Even those athletes with freakish VO2max numbers typically test "normal" when hematocrit is tested. They often have abnormal capabilities to not only consume oxygen but to rid their bodies of lactic acid very quickly. Take that, add EPO coupled with intensive training and you have a champion athlete. I wish there was some incontrovertible evidence that even one age grouper is taking EPO. Then, opinions as to how unwise such activities are would make an interesting discussion.
My problem with this at the moment is a discussion regarding something that perhaps either does not exist or exists in an infinitesimal number. The pros rationalize #1 with the argument that "everyone is doing it, and one must dope to stay competitive." That would be a rather weak argument for an age group athlete. Make me feel that this discussion has relevance. I, for example, desperately want to win. I thrive on competition and believe that a silver medal is indicative of being the first loser.
I train hard. I have not missed a day of cycling year to date, I have just under 7000 miles logged this year, and I have not had one week under 300 miles. Do I take cycling seriously? Re-read the third sentence in this paragraph. If someone approached me and indicated that they would sponsor me by supplying me with the latest high tech "aids" which would assuredly allow me to win a world cycling championship, would I take it? My answer would be 'no,' for the two following reasons: 1) I, in my heart of heart, would know that I cheated and hence my win would be meaningless, and 2) The evidence is rather clear that one is playing Russian Roulette with their body by taking these substances. I would think that the dangers would be amplified for someone in their late 60s.
To balance things out, I'll leave you with the perspective of my triathlete friend Dave G., a highly competitive "young" senior (45 but he looks much older). Here's Dave's take on the issues, including an insight on why people do things that are not always rational: Yes, I am convinced of it. I don't know anyone doing it, but I have known triathletes who have taken other stimulates. So, why not EPO? I know one senior cyclist who admitted taking EPO - he said it was like the fountain of youth. Today I rode in the hills with a fast crowd, and there were a few climbs when I sure as hell wished I had a shot of EPO! (Kidding.) Why should anyone risk his or her health if there were no money involved? Well, ask yourself this: Why would anyone drink and drive? Why do people smoke? Why do people eat junk food and become obese? It's about addiction. Just look at all the people who do Ironman races over and over and over again. Most have no chance of winning their age division, but are addicted and thus give other reasons (e.g., want to better their times, see new places, get endurance highs, see God, etc.). I know people who have either quit their jobs or were fired because they insisted on more time to train for Ironman races. If you're that addictive, then taking EPO is an easy stretch. I am convinced that many Ironman athletes would be alcoholics if they didn't do 20 hours/week of training.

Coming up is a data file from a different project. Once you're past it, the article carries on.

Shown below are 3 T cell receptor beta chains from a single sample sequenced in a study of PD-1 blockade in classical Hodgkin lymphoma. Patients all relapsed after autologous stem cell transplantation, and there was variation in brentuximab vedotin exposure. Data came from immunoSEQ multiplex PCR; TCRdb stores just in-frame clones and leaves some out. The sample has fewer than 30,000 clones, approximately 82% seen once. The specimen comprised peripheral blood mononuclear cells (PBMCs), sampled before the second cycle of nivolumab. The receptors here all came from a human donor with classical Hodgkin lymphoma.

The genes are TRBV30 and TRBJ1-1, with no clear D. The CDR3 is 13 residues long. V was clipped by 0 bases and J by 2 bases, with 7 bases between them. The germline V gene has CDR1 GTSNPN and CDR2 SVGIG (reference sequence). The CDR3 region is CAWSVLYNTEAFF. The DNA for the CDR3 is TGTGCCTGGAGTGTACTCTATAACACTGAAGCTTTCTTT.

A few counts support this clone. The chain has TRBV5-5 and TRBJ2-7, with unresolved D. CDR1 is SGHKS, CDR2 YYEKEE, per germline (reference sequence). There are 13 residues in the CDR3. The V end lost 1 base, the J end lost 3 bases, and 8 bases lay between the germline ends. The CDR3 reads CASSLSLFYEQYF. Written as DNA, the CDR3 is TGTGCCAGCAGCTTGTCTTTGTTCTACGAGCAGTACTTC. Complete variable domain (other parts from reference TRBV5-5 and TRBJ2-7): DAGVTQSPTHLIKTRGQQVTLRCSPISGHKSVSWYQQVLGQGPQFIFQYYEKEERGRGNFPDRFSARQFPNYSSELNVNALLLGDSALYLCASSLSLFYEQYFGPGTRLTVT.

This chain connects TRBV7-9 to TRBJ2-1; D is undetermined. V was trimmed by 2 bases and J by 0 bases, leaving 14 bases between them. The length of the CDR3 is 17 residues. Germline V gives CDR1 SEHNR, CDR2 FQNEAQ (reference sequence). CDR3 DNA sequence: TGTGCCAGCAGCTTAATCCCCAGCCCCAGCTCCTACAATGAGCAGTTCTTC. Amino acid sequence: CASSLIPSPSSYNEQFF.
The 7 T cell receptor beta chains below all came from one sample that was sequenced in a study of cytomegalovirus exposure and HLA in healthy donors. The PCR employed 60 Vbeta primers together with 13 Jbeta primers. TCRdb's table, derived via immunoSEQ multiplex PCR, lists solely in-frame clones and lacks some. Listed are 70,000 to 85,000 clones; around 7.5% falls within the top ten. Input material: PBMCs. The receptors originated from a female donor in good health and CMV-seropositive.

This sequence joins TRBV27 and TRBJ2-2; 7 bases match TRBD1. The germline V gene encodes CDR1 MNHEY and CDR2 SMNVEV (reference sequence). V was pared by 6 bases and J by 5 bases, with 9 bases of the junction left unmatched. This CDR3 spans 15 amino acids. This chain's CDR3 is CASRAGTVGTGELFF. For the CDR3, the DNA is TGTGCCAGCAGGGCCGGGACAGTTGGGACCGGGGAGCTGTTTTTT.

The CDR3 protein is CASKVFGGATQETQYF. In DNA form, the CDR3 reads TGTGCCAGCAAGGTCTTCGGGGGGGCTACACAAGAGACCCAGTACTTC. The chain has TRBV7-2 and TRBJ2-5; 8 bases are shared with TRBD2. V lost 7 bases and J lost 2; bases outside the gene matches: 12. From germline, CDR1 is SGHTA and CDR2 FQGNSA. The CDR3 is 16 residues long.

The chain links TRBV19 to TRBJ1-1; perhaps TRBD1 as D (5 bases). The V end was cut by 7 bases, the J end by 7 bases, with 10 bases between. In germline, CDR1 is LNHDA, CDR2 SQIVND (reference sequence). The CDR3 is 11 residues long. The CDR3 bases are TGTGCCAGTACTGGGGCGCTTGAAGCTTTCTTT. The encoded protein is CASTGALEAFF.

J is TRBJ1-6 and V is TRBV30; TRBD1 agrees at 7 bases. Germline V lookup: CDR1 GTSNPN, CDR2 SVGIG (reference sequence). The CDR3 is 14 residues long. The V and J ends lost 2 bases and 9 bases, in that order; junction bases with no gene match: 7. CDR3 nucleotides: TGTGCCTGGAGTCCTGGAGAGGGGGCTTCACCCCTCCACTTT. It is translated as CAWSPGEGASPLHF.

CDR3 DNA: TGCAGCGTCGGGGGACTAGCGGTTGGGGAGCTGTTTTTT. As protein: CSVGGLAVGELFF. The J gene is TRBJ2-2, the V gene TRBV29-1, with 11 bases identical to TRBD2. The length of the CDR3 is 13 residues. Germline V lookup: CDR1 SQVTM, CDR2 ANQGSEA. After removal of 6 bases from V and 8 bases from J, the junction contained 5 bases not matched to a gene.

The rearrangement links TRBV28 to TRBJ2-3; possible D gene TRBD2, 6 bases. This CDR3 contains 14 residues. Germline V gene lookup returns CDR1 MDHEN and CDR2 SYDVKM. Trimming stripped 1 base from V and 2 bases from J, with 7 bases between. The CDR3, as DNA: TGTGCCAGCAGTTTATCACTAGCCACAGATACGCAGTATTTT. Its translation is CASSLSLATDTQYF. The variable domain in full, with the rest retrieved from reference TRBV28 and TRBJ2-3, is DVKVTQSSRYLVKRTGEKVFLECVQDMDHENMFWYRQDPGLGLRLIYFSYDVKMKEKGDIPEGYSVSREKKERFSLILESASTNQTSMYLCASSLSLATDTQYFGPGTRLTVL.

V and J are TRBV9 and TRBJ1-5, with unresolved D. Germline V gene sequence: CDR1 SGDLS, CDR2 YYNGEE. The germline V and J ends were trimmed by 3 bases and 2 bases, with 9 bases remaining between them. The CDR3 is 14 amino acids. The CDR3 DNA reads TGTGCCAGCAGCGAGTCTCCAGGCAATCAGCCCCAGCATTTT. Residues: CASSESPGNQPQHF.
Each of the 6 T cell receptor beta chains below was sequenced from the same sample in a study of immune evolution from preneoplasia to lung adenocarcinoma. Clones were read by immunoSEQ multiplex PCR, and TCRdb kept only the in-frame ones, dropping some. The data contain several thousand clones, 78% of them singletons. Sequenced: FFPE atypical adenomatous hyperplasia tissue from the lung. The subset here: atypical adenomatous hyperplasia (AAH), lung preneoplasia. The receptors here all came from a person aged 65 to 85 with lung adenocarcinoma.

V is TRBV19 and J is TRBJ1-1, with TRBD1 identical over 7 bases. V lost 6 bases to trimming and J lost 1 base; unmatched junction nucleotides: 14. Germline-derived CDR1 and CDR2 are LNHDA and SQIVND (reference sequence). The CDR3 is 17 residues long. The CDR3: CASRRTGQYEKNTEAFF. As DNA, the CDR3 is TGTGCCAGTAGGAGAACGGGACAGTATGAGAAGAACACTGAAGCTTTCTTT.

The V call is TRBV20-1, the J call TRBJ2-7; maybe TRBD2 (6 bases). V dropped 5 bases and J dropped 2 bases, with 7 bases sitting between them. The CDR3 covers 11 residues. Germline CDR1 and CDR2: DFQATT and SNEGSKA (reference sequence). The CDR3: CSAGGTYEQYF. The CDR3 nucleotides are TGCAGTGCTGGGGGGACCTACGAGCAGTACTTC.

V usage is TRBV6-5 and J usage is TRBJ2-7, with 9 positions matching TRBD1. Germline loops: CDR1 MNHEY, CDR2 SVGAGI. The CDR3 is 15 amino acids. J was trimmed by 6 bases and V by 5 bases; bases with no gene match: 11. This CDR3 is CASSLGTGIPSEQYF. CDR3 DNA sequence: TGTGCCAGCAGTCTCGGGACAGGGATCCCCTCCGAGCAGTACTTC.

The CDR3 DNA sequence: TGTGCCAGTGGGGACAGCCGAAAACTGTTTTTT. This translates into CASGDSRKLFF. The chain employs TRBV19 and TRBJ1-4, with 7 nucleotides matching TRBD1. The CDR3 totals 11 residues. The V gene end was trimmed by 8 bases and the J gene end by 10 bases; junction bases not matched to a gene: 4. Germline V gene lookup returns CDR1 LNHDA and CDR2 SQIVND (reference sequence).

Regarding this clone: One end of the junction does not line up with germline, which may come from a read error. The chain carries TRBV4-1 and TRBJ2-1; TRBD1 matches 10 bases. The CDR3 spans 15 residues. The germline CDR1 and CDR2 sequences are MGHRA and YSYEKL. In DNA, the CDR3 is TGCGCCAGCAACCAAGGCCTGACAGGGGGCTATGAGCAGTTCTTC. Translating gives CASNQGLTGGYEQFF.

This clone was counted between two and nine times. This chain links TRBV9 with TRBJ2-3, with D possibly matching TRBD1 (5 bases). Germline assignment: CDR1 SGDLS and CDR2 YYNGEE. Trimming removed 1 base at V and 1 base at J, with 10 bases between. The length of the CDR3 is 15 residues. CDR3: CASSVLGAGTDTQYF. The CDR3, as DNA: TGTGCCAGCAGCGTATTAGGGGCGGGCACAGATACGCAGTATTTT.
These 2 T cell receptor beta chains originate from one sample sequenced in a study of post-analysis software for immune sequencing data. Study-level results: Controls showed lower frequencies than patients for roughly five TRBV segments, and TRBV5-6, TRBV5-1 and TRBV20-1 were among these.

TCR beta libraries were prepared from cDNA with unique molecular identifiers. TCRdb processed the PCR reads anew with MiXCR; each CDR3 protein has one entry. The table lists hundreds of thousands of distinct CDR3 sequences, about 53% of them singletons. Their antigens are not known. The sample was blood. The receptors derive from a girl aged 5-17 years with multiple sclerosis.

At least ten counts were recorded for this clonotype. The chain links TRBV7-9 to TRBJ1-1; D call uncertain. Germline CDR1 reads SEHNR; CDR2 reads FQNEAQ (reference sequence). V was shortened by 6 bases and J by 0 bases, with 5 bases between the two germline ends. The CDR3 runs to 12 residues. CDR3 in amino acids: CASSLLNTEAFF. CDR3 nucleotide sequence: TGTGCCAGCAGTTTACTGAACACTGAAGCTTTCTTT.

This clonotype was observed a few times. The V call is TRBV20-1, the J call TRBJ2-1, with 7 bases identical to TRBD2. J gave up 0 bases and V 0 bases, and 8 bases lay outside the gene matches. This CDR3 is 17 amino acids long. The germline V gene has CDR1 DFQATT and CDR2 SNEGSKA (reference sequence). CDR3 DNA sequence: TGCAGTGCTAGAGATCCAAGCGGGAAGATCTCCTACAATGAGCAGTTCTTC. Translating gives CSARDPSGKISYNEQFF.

Jon, another champion 70-plus triathlete, weighed in along similar lines:
If a 70 year old will cut the course at a world's competition, as did a German in 2007 just to get on the podium, some others will probably take illegal, dangerous substances for that imagined edge. (By the way, the cheater was caught and banned for life by the German federation and the ITU.) I think age groupers are taking steroids (growth hormones and probably testosterone). These are cheaper, more available and easier to use than EPO.
Finally, noticing that I had overlooked a woman's point of view (other than my wife's, who always agrees with me - ha), I asked Wendy S., a highly competitive 60-plus triathlete and exercise scientist, about the likelihood of age groupers using EPO. Here's Wendy's take: My view is that they will use it if they can get their hands on it. Not all, of course. But there are enough loonies out there whose dreams of glory and desire to win are way out of line with reality or reason. When you see so many zealous seniors overtraining, eating poorly and thinking that it's cool to cross the finish line and pass out, why doubt that they would take drugs to enhance performance?
The triathlete magazines are full of ads for bogus stuff represented to enhance performance. Obviously the stuff is selling, which supports my theory that people will put anything into their bodies that they think will make them faster or stronger. It's naive to think the people you are writing about would decline something reputed to enhance their results. Most act like they are immortal though they know better, in that they seem not to believe the ill effects mentioned in warnings apply to them. What about those of us who are witnessing our own slowing, and who are bombarded with 'anti-aging; ads? Are we now so much wiser that we can accept gracefully the fact that we can't run as fast as we used to? Few of us are, as the success of the ant-aging stuff demonstrates. Do I think that those in the upper age groups would take EPO? Yes - and anything else that promised to prevent or postpone the inevitable. Do I know anyone who has taken EPO? I have not asked, and no one has told me.
What do YOU think? Comments welcomed and appreciated, especially regarding the one big question for the 50-plus age grouper: Do you or would you take EPO? Why or why not? Be well.